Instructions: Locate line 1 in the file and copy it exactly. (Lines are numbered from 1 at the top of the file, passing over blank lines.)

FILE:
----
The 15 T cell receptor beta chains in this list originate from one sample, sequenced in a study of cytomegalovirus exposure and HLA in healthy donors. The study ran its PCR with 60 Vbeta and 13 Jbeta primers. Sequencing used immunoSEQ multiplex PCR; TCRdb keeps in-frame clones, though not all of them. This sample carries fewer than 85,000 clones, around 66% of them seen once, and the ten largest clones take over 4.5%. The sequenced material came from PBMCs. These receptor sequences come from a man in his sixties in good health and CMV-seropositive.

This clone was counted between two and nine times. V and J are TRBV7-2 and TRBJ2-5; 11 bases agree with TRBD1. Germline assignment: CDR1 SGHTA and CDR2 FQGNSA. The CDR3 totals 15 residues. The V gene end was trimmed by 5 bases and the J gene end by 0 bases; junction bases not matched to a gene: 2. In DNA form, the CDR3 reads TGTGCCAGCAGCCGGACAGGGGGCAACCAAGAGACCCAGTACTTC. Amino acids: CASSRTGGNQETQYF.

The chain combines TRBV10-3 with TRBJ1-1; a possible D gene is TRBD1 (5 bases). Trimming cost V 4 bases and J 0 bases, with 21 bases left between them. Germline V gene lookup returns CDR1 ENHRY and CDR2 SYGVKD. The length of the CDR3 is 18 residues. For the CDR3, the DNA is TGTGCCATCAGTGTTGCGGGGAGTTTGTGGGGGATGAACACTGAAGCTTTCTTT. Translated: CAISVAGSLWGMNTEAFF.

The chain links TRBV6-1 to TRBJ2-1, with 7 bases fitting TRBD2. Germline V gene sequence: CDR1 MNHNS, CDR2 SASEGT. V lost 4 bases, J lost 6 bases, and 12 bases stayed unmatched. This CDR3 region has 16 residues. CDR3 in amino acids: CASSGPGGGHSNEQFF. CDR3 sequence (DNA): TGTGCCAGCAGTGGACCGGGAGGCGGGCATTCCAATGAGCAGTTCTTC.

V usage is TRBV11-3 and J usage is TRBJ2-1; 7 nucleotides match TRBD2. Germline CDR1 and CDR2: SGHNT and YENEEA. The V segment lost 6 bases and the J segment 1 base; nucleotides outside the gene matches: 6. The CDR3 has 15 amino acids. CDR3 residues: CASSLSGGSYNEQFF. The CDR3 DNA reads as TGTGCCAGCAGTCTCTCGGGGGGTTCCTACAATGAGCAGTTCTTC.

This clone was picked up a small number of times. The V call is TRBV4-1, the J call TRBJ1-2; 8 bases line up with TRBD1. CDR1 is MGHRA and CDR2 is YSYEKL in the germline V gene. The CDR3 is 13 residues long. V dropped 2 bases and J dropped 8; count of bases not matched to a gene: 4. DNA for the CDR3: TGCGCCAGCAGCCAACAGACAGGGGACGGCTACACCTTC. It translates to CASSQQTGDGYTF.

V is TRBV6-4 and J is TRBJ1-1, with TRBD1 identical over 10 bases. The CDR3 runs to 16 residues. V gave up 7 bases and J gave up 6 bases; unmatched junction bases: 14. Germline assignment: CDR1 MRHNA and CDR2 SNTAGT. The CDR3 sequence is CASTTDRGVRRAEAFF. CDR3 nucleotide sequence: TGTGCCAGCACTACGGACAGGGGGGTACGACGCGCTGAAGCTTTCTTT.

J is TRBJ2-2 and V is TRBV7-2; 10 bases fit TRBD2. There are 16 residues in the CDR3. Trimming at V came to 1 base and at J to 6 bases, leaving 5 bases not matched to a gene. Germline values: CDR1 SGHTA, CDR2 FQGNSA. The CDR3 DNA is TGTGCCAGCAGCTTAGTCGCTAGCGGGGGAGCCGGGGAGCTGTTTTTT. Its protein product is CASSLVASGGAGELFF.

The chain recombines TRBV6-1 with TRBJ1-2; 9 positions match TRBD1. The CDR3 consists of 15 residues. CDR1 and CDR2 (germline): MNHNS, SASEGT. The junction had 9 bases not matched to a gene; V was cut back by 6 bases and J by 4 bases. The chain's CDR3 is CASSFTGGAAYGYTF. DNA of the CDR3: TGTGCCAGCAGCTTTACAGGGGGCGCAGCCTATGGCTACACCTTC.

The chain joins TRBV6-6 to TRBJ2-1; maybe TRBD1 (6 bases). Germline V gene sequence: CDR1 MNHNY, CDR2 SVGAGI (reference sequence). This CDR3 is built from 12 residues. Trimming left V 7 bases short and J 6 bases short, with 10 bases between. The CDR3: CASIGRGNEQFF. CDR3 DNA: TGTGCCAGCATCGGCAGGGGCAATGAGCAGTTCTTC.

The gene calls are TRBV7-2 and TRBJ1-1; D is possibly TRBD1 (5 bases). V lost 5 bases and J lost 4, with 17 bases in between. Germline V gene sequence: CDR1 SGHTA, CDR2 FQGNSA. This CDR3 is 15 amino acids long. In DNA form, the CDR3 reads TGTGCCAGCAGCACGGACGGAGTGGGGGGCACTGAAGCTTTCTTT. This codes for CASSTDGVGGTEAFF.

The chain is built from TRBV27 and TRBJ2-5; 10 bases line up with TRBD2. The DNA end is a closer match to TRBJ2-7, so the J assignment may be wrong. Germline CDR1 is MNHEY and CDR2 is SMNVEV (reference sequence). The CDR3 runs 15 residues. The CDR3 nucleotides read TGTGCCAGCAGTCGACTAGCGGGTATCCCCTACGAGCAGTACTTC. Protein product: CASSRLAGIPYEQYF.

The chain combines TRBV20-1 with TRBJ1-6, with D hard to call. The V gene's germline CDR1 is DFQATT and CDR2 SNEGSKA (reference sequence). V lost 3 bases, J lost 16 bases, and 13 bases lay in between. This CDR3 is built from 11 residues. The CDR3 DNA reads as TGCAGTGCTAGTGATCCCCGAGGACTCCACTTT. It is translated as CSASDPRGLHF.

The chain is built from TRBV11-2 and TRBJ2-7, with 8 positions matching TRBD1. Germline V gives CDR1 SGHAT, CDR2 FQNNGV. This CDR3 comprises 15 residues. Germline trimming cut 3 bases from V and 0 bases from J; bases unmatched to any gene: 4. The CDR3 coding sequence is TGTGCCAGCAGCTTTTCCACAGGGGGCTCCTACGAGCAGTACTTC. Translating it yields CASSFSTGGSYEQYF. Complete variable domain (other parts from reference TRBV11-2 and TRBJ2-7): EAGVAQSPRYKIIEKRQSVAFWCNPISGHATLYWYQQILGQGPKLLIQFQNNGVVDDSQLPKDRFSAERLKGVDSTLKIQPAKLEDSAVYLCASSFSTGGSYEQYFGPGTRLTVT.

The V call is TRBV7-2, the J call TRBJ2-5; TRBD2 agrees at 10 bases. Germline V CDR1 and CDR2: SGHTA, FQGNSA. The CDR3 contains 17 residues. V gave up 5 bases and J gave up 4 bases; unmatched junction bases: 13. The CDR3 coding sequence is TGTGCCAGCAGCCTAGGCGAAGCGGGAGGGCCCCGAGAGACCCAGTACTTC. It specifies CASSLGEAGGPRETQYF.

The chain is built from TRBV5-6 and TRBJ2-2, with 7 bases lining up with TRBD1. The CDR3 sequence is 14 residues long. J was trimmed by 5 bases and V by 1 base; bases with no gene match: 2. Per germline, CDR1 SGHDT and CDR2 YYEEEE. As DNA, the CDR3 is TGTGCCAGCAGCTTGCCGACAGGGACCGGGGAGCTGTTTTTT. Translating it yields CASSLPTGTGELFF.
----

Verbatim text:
The 15 T cell receptor beta chains in this list originate from one sample, sequenced in a study of cytomegalovirus exposure and HLA in healthy donors. The study ran its PCR with 60 Vbeta and 13 Jbeta primers. Sequencing used immunoSEQ multiplex PCR; TCRdb keeps in-frame clones, though not all of them. This sample carries fewer than 85,000 clones, around 66% of them seen once, and the ten largest clones take over 4.5%. The sequenced material came from PBMCs. These receptor sequences come from a man in his sixties in good health and CMV-seropositive.